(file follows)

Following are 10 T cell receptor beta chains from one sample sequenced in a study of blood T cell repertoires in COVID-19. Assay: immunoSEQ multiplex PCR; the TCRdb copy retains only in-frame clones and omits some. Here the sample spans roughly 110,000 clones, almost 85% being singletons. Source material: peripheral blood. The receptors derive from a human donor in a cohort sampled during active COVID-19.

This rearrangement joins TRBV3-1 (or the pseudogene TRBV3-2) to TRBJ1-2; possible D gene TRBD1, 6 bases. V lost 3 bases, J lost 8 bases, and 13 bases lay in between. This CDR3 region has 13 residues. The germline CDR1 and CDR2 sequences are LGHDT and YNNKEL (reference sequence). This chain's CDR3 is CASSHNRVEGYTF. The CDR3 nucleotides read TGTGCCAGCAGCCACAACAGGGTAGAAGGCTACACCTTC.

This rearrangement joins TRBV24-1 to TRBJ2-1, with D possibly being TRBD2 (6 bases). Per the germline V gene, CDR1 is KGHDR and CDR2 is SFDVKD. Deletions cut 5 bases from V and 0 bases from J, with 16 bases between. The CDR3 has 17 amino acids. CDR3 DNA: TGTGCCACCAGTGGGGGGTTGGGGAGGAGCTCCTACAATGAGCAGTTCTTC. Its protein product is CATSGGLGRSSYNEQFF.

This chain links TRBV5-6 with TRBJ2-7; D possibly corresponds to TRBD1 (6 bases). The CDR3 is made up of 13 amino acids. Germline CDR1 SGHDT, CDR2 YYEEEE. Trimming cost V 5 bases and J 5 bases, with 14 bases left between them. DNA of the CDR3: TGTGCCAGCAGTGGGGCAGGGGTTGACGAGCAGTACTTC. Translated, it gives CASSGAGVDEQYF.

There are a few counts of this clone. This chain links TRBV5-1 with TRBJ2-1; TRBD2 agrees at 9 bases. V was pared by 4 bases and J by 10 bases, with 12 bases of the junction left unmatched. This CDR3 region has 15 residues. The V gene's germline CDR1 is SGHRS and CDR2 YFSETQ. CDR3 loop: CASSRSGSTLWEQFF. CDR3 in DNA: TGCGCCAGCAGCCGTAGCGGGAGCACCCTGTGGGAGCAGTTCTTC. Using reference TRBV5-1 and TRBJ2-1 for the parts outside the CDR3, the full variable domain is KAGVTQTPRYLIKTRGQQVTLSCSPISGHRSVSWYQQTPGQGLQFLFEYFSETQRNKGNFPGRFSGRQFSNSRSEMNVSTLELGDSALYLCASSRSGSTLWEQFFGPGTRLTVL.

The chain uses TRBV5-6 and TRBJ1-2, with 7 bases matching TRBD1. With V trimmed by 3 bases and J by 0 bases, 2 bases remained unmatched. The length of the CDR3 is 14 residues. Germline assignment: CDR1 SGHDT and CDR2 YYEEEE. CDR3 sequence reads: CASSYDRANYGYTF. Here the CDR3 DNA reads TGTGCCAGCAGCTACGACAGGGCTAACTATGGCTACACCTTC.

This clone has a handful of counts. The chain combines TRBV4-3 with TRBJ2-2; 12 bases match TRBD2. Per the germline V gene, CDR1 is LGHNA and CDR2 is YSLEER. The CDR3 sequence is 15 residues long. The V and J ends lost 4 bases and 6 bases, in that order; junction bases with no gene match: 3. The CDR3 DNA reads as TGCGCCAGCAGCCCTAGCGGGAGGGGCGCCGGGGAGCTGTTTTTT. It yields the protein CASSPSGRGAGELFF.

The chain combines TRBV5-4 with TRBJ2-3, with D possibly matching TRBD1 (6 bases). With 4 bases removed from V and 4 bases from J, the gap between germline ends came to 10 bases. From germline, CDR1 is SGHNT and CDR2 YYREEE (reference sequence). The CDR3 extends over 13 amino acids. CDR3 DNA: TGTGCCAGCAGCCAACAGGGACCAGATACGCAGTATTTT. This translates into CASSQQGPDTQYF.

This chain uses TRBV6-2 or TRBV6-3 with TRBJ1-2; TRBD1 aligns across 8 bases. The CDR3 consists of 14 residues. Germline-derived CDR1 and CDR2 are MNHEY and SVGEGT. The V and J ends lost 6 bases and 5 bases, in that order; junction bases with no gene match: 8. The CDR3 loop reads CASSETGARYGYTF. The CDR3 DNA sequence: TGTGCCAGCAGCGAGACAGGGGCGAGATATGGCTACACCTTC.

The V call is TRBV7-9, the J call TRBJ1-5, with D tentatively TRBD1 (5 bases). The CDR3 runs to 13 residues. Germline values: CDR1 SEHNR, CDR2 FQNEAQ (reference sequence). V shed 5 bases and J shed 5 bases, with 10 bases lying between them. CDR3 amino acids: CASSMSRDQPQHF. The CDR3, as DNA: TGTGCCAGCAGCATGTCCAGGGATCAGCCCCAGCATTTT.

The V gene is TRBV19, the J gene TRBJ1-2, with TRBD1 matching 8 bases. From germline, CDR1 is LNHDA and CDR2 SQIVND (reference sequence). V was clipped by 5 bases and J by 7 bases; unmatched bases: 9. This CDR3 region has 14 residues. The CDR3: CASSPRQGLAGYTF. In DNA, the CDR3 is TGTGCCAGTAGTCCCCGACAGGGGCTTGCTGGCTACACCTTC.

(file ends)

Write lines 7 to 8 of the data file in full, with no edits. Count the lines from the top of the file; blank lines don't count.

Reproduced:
This clone has a handful of counts. The chain combines TRBV4-3 with TRBJ2-2; 12 bases match TRBD2. Per the germline V gene, CDR1 is LGHNA and CDR2 is YSLEER. The CDR3 sequence is 15 residues long. The V and J ends lost 4 bases and 6 bases, in that order; junction bases with no gene match: 3. The CDR3 DNA reads as TGCGCCAGCAGCCCTAGCGGGAGGGGCGCCGGGGAGCTGTTTTTT. It yields the protein CASSPSGRGAGELFF.

The chain combines TRBV5-4 with TRBJ2-3, with D possibly matching TRBD1 (6 bases). With 4 bases removed from V and 4 bases from J, the gap between germline ends came to 10 bases. From germline, CDR1 is SGHNT and CDR2 YYREEE (reference sequence). The CDR3 extends over 13 amino acids. CDR3 DNA: TGTGCCAGCAGCCAACAGGGACCAGATACGCAGTATTTT. This translates into CASSQQGPDTQYF.